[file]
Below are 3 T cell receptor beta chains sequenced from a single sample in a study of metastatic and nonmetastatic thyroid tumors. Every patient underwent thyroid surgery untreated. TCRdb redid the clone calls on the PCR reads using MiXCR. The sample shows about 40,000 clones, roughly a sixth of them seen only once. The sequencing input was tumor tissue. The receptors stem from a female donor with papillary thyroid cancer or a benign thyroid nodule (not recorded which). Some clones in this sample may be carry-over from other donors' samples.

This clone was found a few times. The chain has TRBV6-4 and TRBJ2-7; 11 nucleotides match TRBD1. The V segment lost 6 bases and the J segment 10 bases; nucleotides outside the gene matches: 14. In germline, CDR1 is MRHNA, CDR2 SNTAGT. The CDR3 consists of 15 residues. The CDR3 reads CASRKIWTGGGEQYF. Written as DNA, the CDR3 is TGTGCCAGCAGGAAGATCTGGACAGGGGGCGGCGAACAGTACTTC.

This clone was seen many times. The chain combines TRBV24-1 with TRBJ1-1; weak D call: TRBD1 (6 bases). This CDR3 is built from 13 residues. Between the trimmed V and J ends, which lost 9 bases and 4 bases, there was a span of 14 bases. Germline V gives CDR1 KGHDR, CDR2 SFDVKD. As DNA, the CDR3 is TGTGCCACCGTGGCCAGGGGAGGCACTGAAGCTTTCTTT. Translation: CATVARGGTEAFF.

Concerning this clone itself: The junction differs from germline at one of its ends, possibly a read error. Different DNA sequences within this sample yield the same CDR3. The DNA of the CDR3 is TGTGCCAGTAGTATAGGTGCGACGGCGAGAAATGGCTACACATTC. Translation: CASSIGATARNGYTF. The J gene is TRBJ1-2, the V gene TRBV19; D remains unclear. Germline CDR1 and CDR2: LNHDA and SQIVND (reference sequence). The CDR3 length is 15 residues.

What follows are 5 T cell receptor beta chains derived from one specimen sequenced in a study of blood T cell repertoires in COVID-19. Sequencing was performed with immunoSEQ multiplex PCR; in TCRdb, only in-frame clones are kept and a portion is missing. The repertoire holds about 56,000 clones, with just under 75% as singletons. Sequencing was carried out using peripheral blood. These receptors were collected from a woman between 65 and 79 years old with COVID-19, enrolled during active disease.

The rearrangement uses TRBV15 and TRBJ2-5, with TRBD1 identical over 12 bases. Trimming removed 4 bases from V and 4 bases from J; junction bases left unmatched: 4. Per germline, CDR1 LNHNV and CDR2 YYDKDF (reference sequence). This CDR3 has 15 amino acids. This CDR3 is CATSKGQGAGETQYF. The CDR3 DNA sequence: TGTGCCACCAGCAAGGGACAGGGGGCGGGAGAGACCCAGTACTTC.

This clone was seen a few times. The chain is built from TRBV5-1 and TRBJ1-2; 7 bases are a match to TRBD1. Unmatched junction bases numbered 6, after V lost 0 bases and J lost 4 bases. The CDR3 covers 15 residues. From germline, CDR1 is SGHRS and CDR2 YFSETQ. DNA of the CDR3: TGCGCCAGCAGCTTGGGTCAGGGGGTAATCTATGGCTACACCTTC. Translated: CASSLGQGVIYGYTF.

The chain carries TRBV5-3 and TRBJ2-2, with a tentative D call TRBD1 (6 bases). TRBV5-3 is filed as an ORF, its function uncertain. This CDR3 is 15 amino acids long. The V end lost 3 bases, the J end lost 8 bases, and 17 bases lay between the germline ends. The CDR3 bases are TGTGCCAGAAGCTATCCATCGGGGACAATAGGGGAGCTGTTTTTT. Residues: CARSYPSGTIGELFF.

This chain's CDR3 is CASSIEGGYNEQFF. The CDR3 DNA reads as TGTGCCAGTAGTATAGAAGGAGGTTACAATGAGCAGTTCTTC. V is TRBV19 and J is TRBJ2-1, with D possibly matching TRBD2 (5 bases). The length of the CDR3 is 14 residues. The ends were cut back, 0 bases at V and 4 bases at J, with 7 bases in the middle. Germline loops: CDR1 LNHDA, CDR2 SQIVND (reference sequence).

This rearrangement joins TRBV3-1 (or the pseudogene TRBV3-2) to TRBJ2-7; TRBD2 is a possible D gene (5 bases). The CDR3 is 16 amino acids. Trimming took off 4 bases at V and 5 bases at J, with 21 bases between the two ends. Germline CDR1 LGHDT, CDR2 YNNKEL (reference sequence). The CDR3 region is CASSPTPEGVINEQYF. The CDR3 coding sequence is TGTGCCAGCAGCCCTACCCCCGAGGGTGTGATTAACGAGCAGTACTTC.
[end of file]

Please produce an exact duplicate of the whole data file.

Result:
Below are 3 T cell receptor beta chains sequenced from a single sample in a study of metastatic and nonmetastatic thyroid tumors. Every patient underwent thyroid surgery untreated. TCRdb redid the clone calls on the PCR reads using MiXCR. The sample shows about 40,000 clones, roughly a sixth of them seen only once. The sequencing input was tumor tissue. The receptors stem from a female donor with papillary thyroid cancer or a benign thyroid nodule (not recorded which). Some clones in this sample may be carry-over from other donors' samples.

This clone was found a few times. The chain has TRBV6-4 and TRBJ2-7; 11 nucleotides match TRBD1. The V segment lost 6 bases and the J segment 10 bases; nucleotides outside the gene matches: 14. In germline, CDR1 is MRHNA, CDR2 SNTAGT. The CDR3 consists of 15 residues. The CDR3 reads CASRKIWTGGGEQYF. Written as DNA, the CDR3 is TGTGCCAGCAGGAAGATCTGGACAGGGGGCGGCGAACAGTACTTC.

This clone was seen many times. The chain combines TRBV24-1 with TRBJ1-1; weak D call: TRBD1 (6 bases). This CDR3 is built from 13 residues. Between the trimmed V and J ends, which lost 9 bases and 4 bases, there was a span of 14 bases. Germline V gives CDR1 KGHDR, CDR2 SFDVKD. As DNA, the CDR3 is TGTGCCACCGTGGCCAGGGGAGGCACTGAAGCTTTCTTT. Translation: CATVARGGTEAFF.

Concerning this clone itself: The junction differs from germline at one of its ends, possibly a read error. Different DNA sequences within this sample yield the same CDR3. The DNA of the CDR3 is TGTGCCAGTAGTATAGGTGCGACGGCGAGAAATGGCTACACATTC. Translation: CASSIGATARNGYTF. The J gene is TRBJ1-2, the V gene TRBV19; D remains unclear. Germline CDR1 and CDR2: LNHDA and SQIVND (reference sequence). The CDR3 length is 15 residues.

What follows are 5 T cell receptor beta chains derived from one specimen sequenced in a study of blood T cell repertoires in COVID-19. Sequencing was performed with immunoSEQ multiplex PCR; in TCRdb, only in-frame clones are kept and a portion is missing. The repertoire holds about 56,000 clones, with just under 75% as singletons. Sequencing was carried out using peripheral blood. These receptors were collected from a woman between 65 and 79 years old with COVID-19, enrolled during active disease.

The rearrangement uses TRBV15 and TRBJ2-5, with TRBD1 identical over 12 bases. Trimming removed 4 bases from V and 4 bases from J; junction bases left unmatched: 4. Per germline, CDR1 LNHNV and CDR2 YYDKDF (reference sequence). This CDR3 has 15 amino acids. This CDR3 is CATSKGQGAGETQYF. The CDR3 DNA sequence: TGTGCCACCAGCAAGGGACAGGGGGCGGGAGAGACCCAGTACTTC.

This clone was seen a few times. The chain is built from TRBV5-1 and TRBJ1-2; 7 bases are a match to TRBD1. Unmatched junction bases numbered 6, after V lost 0 bases and J lost 4 bases. The CDR3 covers 15 residues. From germline, CDR1 is SGHRS and CDR2 YFSETQ. DNA of the CDR3: TGCGCCAGCAGCTTGGGTCAGGGGGTAATCTATGGCTACACCTTC. Translated: CASSLGQGVIYGYTF.

The chain carries TRBV5-3 and TRBJ2-2, with a tentative D call TRBD1 (6 bases). TRBV5-3 is filed as an ORF, its function uncertain. This CDR3 is 15 amino acids long. The V end lost 3 bases, the J end lost 8 bases, and 17 bases lay between the germline ends. The CDR3 bases are TGTGCCAGAAGCTATCCATCGGGGACAATAGGGGAGCTGTTTTTT. Residues: CARSYPSGTIGELFF.

This chain's CDR3 is CASSIEGGYNEQFF. The CDR3 DNA reads as TGTGCCAGTAGTATAGAAGGAGGTTACAATGAGCAGTTCTTC. V is TRBV19 and J is TRBJ2-1, with D possibly matching TRBD2 (5 bases). The length of the CDR3 is 14 residues. The ends were cut back, 0 bases at V and 4 bases at J, with 7 bases in the middle. Germline loops: CDR1 LNHDA, CDR2 SQIVND (reference sequence).

This rearrangement joins TRBV3-1 (or the pseudogene TRBV3-2) to TRBJ2-7; TRBD2 is a possible D gene (5 bases). The CDR3 is 16 amino acids. Trimming took off 4 bases at V and 5 bases at J, with 21 bases between the two ends. Germline CDR1 LGHDT, CDR2 YNNKEL (reference sequence). The CDR3 region is CASSPTPEGVINEQYF. The CDR3 coding sequence is TGTGCCAGCAGCCCTACCCCCGAGGGTGTGATTAACGAGCAGTACTTC.